Thursday, January 03, 2013

imperva's anti-virus study is garbage

Enough is enough! I have had it with these motherf#$%ing flakes on this motherf#$%ing train of thought - (what i imagine samuel l. jackson might say if he were following this nonsense about imperva)

in case you are unfamiliar, imperva (a security vendor of some sort) commissioned a bunch of students from the technion-israel institute of technology to perform an evaluation of the efficacy of anti-virus (all anti-virus as a whole, apparently, rather than comparing them to each other) by uploading 82 found samples to virustotal. yes, you read that right, it's another virustotal-based test.

these days i have a number of alternative avenues to express myself that i didn't have when this blog was still young, and that can often sate my need to express my feelings on some topic. i can make snide comments on twitter, or even parody tweets from a satirical twitter account. in fact i can even make memes about it. unfortunately none of that has proven sufficient in this case because the hits just keep coming.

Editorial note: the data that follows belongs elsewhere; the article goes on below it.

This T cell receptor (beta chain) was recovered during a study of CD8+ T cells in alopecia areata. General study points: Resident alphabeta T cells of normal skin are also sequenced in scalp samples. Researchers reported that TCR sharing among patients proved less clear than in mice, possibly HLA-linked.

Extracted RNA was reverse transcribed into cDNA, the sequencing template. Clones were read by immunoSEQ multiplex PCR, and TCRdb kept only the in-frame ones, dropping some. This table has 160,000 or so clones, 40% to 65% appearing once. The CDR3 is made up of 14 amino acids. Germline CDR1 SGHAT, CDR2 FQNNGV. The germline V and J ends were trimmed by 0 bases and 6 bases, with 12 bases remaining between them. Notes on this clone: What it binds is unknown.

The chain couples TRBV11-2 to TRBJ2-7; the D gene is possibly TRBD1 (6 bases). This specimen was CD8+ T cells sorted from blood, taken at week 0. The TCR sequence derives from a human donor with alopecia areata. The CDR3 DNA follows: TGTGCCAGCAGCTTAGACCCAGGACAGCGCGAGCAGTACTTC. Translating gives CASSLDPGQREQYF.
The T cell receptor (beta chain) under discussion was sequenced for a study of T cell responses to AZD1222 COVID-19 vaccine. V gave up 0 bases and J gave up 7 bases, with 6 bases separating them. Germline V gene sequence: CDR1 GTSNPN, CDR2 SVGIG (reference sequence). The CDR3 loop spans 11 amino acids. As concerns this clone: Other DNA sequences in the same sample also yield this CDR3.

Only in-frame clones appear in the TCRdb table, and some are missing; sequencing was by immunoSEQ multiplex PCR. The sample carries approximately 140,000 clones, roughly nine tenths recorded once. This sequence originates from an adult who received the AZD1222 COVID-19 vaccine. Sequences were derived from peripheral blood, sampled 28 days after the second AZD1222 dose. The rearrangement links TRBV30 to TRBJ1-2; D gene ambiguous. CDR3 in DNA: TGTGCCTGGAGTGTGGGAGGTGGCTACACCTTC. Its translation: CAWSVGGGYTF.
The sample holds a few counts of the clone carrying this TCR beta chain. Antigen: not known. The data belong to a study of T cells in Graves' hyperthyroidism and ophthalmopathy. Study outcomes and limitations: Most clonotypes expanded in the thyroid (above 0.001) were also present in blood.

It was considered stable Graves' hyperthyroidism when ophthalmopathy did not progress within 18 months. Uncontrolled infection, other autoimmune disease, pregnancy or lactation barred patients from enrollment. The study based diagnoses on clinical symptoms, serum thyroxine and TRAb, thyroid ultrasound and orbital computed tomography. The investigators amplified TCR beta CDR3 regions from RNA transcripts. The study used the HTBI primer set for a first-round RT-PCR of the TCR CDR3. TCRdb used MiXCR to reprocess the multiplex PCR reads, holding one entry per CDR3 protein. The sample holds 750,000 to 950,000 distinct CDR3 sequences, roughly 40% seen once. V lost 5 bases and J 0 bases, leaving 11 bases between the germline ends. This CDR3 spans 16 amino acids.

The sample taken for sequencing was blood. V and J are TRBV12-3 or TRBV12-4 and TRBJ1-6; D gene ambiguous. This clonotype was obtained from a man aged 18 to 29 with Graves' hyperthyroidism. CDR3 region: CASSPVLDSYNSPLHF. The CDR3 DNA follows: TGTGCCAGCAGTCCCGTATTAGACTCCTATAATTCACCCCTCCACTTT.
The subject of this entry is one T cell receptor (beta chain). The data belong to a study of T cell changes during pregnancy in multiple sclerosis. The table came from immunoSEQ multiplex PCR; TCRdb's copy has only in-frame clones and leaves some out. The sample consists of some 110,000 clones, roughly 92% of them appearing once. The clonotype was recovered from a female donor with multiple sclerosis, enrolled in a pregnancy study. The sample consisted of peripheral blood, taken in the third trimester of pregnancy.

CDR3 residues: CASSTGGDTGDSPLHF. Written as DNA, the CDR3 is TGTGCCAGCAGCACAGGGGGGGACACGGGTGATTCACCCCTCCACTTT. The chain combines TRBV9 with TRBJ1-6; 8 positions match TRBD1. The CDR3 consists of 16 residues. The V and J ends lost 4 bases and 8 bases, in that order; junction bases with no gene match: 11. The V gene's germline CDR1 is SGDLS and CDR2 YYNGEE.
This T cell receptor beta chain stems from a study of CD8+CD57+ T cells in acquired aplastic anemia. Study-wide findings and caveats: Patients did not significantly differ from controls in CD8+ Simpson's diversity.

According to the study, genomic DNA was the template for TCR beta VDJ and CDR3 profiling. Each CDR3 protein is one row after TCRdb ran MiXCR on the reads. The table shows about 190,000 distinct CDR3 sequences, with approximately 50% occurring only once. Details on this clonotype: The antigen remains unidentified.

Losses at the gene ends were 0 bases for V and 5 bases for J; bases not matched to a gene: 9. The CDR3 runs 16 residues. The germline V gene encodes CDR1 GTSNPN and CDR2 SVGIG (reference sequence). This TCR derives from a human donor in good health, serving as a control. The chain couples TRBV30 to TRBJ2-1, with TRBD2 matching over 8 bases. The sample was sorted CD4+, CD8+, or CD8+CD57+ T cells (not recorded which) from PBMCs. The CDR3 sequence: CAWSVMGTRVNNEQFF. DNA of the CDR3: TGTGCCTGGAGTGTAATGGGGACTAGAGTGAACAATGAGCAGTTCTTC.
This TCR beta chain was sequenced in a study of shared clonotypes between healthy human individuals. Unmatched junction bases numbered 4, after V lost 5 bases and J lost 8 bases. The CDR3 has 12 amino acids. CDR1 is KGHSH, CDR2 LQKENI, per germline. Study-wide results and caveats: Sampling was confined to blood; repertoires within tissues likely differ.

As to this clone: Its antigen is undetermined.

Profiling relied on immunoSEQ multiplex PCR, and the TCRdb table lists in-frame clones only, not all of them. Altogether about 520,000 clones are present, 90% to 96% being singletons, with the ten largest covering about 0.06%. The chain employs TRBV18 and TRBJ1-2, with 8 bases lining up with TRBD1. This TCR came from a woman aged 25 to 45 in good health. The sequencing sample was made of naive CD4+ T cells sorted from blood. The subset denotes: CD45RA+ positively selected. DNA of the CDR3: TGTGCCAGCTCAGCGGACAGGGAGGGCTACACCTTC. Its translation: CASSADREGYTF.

you see, imperva keeps shopping this quackery out to more and more media outlets where it gets gobbled up and regurgitated uncritically by writers/editors (who really ought to know better if reporting on this sort of topic is part of their actual job) and thus gets put in front of more and more eyeballs of those who realistically can't know better. along the way it can even collect somewhat supporting voices from venerated members of the security community like robert david graham
or wim remes

let me be clear, however - this is all wrong. as has been repeated over and over again, virustotal is for testing samples, not anti-malware. they say it themselves in their about page